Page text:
Anarchy reigns |

Anarchy reigns

Michael Cacioppo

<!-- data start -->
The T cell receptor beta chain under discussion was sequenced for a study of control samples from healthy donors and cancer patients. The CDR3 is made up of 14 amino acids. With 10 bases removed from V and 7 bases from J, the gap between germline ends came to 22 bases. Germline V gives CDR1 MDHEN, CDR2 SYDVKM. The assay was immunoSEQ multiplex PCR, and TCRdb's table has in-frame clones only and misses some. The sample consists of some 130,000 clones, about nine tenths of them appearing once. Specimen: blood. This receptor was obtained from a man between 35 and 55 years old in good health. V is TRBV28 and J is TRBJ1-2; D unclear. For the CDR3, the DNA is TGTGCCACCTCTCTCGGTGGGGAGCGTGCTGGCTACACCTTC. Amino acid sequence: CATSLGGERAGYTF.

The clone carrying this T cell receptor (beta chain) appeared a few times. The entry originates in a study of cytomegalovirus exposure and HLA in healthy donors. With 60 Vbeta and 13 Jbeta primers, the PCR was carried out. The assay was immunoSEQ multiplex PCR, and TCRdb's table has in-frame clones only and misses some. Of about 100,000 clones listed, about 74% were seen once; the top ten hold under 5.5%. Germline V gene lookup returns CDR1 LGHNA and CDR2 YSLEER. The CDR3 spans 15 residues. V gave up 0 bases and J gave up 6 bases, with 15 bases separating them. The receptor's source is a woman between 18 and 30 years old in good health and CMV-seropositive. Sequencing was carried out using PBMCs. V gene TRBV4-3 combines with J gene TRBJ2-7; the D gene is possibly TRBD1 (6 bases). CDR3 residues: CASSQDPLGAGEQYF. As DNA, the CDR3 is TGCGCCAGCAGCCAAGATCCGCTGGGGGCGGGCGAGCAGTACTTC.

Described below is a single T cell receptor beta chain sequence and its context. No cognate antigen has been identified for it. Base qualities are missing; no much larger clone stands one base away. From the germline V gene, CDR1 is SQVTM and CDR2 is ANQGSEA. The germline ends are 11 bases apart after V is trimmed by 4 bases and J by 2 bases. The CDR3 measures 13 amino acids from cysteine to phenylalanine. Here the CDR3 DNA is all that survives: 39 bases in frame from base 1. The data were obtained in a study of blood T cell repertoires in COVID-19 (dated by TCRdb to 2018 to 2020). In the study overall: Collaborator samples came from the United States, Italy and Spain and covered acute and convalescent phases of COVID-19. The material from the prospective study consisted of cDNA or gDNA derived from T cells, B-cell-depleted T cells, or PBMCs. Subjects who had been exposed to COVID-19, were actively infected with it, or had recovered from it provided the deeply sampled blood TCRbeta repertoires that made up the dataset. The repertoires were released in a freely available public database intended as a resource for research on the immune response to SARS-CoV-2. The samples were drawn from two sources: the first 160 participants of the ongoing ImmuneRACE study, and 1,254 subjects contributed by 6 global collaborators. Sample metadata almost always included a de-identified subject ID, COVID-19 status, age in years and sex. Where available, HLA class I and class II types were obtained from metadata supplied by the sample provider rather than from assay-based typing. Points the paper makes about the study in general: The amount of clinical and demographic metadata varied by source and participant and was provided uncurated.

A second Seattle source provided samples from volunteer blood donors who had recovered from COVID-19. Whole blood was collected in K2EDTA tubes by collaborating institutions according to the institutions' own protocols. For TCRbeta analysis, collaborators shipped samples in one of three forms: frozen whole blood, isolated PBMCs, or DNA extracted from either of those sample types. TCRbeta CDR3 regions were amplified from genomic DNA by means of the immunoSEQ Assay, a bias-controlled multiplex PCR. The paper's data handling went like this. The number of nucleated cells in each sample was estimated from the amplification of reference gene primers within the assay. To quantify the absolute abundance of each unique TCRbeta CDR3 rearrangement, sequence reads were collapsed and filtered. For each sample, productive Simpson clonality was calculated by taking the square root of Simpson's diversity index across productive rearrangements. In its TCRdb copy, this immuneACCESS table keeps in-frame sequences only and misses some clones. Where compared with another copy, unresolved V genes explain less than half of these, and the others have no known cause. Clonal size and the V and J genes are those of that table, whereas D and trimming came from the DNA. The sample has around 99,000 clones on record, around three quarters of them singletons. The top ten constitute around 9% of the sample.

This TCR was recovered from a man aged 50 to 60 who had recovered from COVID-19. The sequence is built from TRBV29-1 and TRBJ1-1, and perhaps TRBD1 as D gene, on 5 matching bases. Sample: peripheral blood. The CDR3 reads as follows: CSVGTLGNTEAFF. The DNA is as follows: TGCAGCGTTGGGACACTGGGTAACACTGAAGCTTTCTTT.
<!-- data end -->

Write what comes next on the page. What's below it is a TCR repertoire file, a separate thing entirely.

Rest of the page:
With the conclusion of the town of Vail election Tuesday, the results, along with the 2004 Colorado Supreme Court decision regarding the 2001 local school district tax increase election, now confirm that anarchy reigns in Colorado. Citizens have no ability to count on anything that they vote on to actually happen. Nor do citizens have any ability to count on our state or federal Constitution to provide them with what rights those documents claim to guarantee us. A few examples of this include the wrongful jail time that Rick Stanley, the former Colorado Libertarian candidate for U.S. senator, served for openly carrying a weapon on his hip, authorized by state law, the Colorado Constitution and the U.S. Constitution. Those documents did not prevent Stanley from serving time for legally carrying his gun openly. The lack of integrity on the part of Denver County and Adams County saw to that. The 2004 Colorado Supreme Court demonstrated a lack of integrity in the Cacioppo vs. Eagle County School District when the local school district failed to follow the Colorado Constitution’s requirements in the teacher tax increase election of 2001, as acknowledged by Judge Richard Hart. Even though Hart agreed that the district failed to follow the law, he allowed them to get away with it, and the Colorado Supreme Court refused to review that decision,and allowed a state law to overturn the public’s Taxpayer Bill of Rights Amendment (TABOR), which allowed lawsuits involving illegally run elections to be challenged for up to four years after an illegality occurs. The Colorado Legislature had previously passed a new law saying that elections had to be challenged within five days of announcing the ballot question, even if the subsequent election failed. Audio tapes from the Legislature, which were provided to the Colorado Supreme Court, clearly demonstrated a liberal legislative acknowledgement (Sen. Bill Thiebaut) that the five-day law did not apply to TABOR challenges. However, the state supremes didn’t care, and they wrongfully legislated what they wanted to happen for their liberal friends, the public school teachers. Any student of government should know that state laws do not trump constitutional law. Allowing that to happen was another example of anarchy. Locally, the prevailing proponents of the Vail conference center election of 2002 should have been able to rely on the conference center getting built a year or two after the successful election. Instead, with I believe a lack of integrity, Councilwoman Diana Donovan and Kaye Ferry, the head of the Vail Chamber and Business Association, joined forces to do all they could to interfere with the prevailing vote of 2002. Both of them put on a full-court press to say, “2002 voters be damned. Let’s vote again until our side wins!” And it worked for them, just as I told Avon resident Peter Buckley last week that it would. The fact of the matter is that winning is not necessarily winning, and losing is not necessarily losing. The prevailing voters of 2002 expected a conference center to be built. They expected their taxes to pay for that. Now they may face no refund of their taxes that have been collected to date and possibly even a vote by a new group of voters to spend that money elsewhere, possibly on something the 2002 prevailing voters don’t want it spent on. Not only is that possibility grossly unfair, but it clearly demonstrates once again that anarchy prevails. Interestingly, the conference center issue pitted liberal versus liberal, and conservative versus conservative. Donovan, who I had previously written about in a column titled “Princess Diana, nabob of negativity,” led the conference center to defeat by obfuscating the facts and misleading the public. Fortunately, and incredibly, it cost her re-election to council, since the 2005 voters agreed with her about ending the conference center but didn’t return her to office. From my vantage point, she got what she deserved, even though her personal council defeat is inexplicable. Kaye Ferry appeared to be hypocritical after her quote in the Nov. 9 Daily, in which she said, “Now it’s time to do what the voters want to do, instead of what the lodging interests want to do.” If only Kaye had felt that way after the 2002 voters voted to pass the center. We all wouldn’t be so angry with each other. Anarchy is the reality of the day when integrity and principle no longer matter! Michael Cacioppo, a former radio talk show host and newspaper publisher, is managing director of LLC, a local travel planning consultant on vacations to Mexico. He can be reached at 280-5555 or by e-mail at Cacioppo@BookPlayaDelCarmen.comVail, Colorado

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